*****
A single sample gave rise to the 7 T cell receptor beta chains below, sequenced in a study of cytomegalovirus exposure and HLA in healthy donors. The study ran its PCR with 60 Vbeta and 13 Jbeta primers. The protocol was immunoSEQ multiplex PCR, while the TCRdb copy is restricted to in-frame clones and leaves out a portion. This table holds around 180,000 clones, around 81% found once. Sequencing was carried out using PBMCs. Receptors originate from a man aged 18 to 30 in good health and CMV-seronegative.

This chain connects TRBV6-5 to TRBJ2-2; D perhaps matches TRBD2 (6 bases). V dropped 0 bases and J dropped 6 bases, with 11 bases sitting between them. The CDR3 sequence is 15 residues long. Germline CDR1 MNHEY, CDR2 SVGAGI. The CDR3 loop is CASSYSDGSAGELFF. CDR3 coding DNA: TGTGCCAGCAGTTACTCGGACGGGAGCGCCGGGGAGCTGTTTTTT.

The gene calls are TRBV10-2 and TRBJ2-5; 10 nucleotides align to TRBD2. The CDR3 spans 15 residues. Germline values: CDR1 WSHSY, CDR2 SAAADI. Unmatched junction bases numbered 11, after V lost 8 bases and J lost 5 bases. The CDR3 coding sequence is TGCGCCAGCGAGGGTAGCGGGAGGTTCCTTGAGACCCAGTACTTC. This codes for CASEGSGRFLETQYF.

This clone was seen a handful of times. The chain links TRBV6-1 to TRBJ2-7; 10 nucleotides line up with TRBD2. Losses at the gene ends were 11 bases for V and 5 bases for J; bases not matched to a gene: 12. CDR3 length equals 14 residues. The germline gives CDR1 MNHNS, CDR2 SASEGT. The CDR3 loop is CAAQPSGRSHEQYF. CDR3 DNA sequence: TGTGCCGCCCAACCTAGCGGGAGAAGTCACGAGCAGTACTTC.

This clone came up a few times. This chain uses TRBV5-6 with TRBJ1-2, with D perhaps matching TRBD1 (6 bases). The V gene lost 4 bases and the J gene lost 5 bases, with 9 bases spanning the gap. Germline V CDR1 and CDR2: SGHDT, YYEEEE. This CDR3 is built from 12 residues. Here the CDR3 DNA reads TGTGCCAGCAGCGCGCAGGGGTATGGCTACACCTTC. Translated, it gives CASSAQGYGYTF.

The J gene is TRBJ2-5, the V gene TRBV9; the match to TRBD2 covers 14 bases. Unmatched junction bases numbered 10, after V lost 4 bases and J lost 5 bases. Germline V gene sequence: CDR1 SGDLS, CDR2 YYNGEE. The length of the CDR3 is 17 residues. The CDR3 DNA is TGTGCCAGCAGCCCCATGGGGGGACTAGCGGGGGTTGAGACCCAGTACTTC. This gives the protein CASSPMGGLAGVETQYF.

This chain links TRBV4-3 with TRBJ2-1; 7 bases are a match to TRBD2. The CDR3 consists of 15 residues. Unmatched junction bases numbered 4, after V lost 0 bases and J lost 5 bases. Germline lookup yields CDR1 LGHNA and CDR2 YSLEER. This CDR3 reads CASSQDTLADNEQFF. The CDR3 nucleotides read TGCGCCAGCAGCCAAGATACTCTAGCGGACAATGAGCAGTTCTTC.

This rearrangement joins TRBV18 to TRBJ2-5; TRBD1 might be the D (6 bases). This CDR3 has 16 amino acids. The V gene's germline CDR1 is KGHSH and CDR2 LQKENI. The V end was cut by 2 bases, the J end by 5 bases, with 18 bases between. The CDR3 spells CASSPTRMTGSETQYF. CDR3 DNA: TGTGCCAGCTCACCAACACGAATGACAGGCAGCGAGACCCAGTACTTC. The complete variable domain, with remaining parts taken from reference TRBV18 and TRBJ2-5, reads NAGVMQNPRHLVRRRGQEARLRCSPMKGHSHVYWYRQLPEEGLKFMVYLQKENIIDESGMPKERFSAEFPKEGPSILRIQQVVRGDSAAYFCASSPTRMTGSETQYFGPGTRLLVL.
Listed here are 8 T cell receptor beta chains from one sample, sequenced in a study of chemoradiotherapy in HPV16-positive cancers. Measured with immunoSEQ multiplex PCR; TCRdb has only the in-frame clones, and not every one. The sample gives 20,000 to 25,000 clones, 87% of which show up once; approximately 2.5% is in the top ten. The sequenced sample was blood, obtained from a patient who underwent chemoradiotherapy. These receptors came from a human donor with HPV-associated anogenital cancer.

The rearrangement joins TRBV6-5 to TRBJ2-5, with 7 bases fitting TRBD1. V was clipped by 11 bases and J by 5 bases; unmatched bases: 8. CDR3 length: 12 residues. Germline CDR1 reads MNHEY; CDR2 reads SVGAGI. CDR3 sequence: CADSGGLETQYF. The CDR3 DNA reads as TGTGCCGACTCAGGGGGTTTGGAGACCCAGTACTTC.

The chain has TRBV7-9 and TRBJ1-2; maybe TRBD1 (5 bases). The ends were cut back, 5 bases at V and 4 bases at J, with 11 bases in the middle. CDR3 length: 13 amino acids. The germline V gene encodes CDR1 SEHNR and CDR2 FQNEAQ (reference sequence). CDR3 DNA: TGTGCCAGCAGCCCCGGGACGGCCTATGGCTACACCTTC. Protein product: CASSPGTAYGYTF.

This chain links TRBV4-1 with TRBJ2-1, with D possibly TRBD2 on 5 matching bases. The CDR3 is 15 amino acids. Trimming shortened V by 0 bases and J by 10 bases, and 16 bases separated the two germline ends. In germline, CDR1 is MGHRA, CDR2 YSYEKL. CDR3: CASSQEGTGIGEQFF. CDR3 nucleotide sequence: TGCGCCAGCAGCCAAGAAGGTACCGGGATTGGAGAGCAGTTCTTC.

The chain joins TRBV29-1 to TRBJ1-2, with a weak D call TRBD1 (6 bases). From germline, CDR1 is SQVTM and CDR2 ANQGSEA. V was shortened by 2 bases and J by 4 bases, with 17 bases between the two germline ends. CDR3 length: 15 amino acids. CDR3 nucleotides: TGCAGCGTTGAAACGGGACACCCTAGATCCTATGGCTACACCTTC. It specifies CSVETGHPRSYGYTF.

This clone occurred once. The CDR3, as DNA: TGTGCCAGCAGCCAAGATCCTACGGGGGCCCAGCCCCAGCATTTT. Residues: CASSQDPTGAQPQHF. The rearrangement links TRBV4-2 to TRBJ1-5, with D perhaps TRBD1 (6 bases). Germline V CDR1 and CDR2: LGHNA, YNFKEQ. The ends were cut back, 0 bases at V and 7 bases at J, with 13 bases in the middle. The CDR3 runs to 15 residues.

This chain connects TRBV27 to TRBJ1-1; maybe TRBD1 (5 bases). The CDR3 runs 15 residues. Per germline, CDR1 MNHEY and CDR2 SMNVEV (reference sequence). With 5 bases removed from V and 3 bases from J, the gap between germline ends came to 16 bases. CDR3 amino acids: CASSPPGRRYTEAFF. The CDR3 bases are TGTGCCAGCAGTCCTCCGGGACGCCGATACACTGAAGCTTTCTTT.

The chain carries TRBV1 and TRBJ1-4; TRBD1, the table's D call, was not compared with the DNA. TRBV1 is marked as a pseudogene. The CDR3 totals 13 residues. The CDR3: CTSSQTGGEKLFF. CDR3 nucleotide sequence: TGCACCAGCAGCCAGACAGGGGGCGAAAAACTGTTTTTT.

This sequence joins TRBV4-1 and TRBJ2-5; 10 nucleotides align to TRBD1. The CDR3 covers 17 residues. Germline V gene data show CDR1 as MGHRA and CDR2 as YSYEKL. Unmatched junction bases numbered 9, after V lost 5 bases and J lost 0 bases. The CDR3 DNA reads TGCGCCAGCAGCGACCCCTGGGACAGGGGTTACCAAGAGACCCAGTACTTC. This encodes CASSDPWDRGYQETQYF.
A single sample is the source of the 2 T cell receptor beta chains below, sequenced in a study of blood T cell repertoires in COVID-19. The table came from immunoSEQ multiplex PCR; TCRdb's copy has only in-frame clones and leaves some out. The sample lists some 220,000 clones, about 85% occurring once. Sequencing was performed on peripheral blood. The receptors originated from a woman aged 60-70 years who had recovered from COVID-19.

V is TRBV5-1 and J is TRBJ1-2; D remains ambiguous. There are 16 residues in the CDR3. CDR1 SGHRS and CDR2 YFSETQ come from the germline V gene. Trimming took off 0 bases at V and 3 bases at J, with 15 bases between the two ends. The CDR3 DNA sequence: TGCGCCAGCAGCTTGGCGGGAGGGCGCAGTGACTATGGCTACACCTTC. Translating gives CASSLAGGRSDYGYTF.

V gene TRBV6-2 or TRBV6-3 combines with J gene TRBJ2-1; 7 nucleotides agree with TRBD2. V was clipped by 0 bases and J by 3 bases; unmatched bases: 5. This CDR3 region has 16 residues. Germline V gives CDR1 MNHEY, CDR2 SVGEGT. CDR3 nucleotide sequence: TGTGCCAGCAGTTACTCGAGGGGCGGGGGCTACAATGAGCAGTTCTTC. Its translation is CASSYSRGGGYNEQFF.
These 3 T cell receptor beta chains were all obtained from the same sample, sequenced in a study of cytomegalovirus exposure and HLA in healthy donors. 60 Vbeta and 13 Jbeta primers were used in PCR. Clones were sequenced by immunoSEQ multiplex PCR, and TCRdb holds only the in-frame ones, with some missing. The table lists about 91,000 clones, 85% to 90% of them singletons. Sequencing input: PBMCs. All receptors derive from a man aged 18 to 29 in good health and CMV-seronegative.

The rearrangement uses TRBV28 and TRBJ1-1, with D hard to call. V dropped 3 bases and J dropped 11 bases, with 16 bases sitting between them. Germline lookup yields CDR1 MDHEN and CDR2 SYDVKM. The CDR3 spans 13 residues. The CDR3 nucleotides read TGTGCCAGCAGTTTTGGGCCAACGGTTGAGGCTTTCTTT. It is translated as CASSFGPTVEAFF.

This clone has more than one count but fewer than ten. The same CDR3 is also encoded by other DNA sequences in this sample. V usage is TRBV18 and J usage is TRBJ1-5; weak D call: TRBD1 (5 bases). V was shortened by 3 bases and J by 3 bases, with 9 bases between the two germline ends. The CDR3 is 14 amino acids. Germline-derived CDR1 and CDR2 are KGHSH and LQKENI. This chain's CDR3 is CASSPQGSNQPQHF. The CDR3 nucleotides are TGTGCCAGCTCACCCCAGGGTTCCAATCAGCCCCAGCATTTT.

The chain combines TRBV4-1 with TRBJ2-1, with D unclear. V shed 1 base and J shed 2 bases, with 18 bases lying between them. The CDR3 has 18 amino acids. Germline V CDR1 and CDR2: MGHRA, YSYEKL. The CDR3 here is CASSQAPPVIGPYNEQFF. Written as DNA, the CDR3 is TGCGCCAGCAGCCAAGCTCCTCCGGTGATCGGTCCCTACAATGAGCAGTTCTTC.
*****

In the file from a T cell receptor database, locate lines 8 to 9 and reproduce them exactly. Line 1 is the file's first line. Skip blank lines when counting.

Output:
This rearrangement joins TRBV18 to TRBJ2-5; TRBD1 might be the D (6 bases). This CDR3 has 16 amino acids. The V gene's germline CDR1 is KGHSH and CDR2 LQKENI. The V end was cut by 2 bases, the J end by 5 bases, with 18 bases between. The CDR3 spells CASSPTRMTGSETQYF. CDR3 DNA: TGTGCCAGCTCACCAACACGAATGACAGGCAGCGAGACCCAGTACTTC. The complete variable domain, with remaining parts taken from reference TRBV18 and TRBJ2-5, reads NAGVMQNPRHLVRRRGQEARLRCSPMKGHSHVYWYRQLPEEGLKFMVYLQKENIIDESGMPKERFSAEFPKEGPSILRIQQVVRGDSAAYFCASSPTRMTGSETQYFGPGTRLLVL.
Listed here are 8 T cell receptor beta chains from one sample, sequenced in a study of chemoradiotherapy in HPV16-positive cancers. Measured with immunoSEQ multiplex PCR; TCRdb has only the in-frame clones, and not every one. The sample gives 20,000 to 25,000 clones, 87% of which show up once; approximately 2.5% is in the top ten. The sequenced sample was blood, obtained from a patient who underwent chemoradiotherapy. These receptors came from a human donor with HPV-associated anogenital cancer.